Among hypocrites it’s a game
A diploma hanging on the wall and a job that gives me no satisfaction is all I have. But I prefer that to being a puppet in the Cuban judicial system. Licensed in the law, that is the title I show as a professional in my country. What sadness and frustration I feel when I say that! I think if I were given another opportunity, I would choose another profession.
When someone asks me for legal advice to resolve a matter, that’s when I most feel failure. It is not unusual to see violations of legal procedures and peoples’ rights. You give them a legal opinion, but you know with 99.9 percent certainty that their case will not be resolved by government authorities nor by the broken legal system.
I become disillusioned when I demand that the organs of the state comply with the law, laws they themselves established. A thousand written complaints, references to violated rules… and nothing happens. With their inaction, the authorities continue to violate the law.
My task as an attorney and dissident is to work so that Cubans know their rights, and so as a consequence they can defend those rights. I also have a dream: that the Rule of Law exists in Cuba. Reality sets in, however, and forces me to let go of the passion that led me to study so that one day there might be justice, respect for human rights, and compliance with the laws.
It is not pessimism, it is impotence. A simple example will do to illustrate for the reader how I feel and what institutionalism, order, and discipline mean in Cuba. The most hypocritical motto the historic leadership has used to reinforce its power.
It is normal for a Cuban, who openly disagrees with the regime, to receive an official summons from the agencies of State Security. It is the most common way to harass a person for having a politically determined opinion. Threats, blackmail and repression of every kind, occur during the “interviews and conversations” conducted by the agents of the political police with the dissidents.
Is this legal? In Cuba, an official summons is a document by which the authorities order an individual to be present at a judicial hearing.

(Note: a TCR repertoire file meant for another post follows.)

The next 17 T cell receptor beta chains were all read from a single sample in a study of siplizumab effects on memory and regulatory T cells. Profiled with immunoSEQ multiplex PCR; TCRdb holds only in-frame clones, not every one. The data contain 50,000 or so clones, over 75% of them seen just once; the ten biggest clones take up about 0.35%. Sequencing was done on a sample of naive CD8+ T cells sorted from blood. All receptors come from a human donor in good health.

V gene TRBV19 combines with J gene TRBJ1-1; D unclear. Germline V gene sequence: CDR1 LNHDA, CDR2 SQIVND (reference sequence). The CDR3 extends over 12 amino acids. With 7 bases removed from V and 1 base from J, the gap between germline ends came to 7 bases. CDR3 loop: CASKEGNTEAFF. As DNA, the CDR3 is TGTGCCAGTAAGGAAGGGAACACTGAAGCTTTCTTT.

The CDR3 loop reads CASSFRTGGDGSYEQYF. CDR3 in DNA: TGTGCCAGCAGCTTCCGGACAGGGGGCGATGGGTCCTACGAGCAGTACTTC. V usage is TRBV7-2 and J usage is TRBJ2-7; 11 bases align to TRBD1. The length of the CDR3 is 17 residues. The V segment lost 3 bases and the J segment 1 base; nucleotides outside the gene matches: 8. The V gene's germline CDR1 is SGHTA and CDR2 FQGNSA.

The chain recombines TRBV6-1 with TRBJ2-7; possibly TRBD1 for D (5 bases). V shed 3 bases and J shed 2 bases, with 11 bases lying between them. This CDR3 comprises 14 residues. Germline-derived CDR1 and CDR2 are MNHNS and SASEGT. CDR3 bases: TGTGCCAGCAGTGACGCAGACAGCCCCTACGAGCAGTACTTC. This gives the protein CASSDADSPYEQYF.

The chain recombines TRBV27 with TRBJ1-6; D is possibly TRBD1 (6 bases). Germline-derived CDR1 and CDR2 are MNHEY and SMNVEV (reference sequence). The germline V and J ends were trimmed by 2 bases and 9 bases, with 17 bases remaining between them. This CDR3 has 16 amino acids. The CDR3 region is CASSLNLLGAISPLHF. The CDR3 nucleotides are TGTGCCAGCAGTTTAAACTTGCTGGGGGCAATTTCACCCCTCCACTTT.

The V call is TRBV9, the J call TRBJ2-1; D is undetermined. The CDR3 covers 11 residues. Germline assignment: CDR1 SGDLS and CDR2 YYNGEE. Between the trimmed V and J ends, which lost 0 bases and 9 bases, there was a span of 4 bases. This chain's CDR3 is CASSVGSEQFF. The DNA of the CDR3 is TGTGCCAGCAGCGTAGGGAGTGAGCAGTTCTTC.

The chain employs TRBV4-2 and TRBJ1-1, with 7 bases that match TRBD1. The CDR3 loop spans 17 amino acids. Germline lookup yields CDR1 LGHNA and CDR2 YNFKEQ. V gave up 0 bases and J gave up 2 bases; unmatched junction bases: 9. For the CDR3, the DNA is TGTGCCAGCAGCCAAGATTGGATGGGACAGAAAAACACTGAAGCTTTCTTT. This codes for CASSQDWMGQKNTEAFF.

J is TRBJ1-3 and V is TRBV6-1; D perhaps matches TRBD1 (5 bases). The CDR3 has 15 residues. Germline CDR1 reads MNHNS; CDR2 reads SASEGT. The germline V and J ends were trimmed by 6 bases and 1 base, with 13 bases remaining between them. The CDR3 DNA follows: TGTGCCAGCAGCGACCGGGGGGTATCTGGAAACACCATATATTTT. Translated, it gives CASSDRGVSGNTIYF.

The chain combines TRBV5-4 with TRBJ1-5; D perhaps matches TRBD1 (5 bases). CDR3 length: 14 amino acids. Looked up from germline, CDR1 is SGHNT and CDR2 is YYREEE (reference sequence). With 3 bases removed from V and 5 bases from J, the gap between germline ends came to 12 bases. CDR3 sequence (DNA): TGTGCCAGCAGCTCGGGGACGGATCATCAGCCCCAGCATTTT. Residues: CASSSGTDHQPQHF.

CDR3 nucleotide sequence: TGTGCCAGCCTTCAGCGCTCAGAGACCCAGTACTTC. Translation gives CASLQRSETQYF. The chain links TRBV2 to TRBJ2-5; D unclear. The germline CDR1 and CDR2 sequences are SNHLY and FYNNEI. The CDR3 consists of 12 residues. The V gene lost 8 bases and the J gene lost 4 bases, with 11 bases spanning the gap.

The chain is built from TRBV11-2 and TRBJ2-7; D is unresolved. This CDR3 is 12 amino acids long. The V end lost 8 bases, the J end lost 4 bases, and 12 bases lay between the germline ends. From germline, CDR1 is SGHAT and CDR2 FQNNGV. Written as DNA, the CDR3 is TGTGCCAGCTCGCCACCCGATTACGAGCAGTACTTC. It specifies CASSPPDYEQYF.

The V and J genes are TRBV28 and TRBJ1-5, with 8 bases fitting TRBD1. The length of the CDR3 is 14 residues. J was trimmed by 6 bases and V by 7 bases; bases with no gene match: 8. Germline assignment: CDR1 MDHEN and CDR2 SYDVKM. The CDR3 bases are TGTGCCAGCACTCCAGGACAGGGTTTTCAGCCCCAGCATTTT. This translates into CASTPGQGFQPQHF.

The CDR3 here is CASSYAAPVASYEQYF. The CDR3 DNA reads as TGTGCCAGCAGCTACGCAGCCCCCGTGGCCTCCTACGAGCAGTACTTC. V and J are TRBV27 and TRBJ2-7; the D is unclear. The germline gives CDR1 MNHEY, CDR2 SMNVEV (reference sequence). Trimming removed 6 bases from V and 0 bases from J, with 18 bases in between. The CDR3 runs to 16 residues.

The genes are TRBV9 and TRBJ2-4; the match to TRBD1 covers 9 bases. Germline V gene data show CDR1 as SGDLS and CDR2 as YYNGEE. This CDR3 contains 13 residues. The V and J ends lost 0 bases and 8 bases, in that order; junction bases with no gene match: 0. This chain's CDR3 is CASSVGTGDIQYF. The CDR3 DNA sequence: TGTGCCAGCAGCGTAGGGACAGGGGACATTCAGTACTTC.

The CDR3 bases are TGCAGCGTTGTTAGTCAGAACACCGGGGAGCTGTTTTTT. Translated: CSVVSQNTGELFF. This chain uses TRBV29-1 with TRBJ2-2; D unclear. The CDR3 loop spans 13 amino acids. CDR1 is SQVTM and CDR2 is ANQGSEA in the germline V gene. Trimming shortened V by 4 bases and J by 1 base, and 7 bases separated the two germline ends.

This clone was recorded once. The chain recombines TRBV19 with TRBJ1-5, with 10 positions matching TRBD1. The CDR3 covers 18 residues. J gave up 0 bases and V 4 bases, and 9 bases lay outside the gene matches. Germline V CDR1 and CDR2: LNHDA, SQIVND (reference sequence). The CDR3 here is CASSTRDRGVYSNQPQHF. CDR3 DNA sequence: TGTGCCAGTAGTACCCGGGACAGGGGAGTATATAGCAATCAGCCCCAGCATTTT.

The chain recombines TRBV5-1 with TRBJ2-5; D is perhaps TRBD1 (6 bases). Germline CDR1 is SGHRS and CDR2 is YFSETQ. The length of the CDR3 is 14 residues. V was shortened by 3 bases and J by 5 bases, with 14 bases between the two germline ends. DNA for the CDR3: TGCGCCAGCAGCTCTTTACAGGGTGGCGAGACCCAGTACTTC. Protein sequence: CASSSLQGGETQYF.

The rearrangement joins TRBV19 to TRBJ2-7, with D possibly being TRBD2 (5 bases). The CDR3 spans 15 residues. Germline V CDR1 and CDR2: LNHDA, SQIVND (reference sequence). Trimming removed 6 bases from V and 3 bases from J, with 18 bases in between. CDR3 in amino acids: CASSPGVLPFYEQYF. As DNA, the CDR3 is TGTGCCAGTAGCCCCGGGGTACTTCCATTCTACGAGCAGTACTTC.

In other systems, the official summons is used when the person who is to be summoned is an eye-witness or has participated in an act that the authorities are trying to clear up, or when he has knowledge of something relevant to their investigations. To have an opinion or a disagreement with Cuban government policies, legally is not a crime.
The process to be followed for these citations or subpoenas is prescribed by law. But, in Cuba, the process is not followed. None of the summonses, whether from the agents of State Security or from the police, are issued by the Clerk the only one authorized under the law to issue this document.
Despite this violation, citizens comply with the official summonses. Not because they know what the law establishes, nor because they know their rights. They go because of the warning they receive from the agents: if they don’t show up they will be fined 500 pesos. This is another violation: the law specifies that the fine is 50 pesos.
Willingly or not, the agents commit the crime of coercion. With no legitimate reason, they threaten a citizen, to force him to do what the law does not require. Article 90 of Penal Procedure, which is currently in force in Cuba, is absolutely clear that summonses executed without complying with the legal formalities are null and void.
But whoever made the law, also made the trap. The rule in question states that, if the person summoned complies with the summons, then the summons is in full effect as if it had been issued in conformance with the requirements in the Law.
How can you legalize an illegal act? And the consequences that these illegitimate acts create? Just to name a few: outright breaking of the law; crimes committed on the part of members of the organs of repression, the same people who are charged with carrying out the law.
On the other hand, the Law of Cuban Penal Procedure specifies who is the Authority. Those recognized are the Instructor [an official who carries out judicial and police functions], the Prosecutor and the Court. The only one authorized to issue a subpoena is the Clerk of the Court, who sends a Certificate of Citation.
The police and members of State Security are agents, and the most they can do is deliver the document. But if they issue the citation, attributing to themselves the authority to do so, they are committing a crime.
In this case, with no legitimate title, they are acting on their own authority of that of a public official, attributing to themselves official authority. This comes under the crime of Usurpation of Public Functions (Art. 148.1, paragraph (a) of the Penal Code) and as such they can be reported. But they themselves are not even aware of the risk of their actions. Nor do I believe they care, because the system itself protects them.
In Cuba, according to the government, there are laws that protect civil rights, what there is not is people who comply with these laws or people who enforce them. The government requires institutionalism, order and discipline. But when it comes time to act, the government transgresses the laws with impunity, without caring that by proceeding like this, it violates and disrespects the dignity of the citizens.
Is this not a case of total hypocrisy?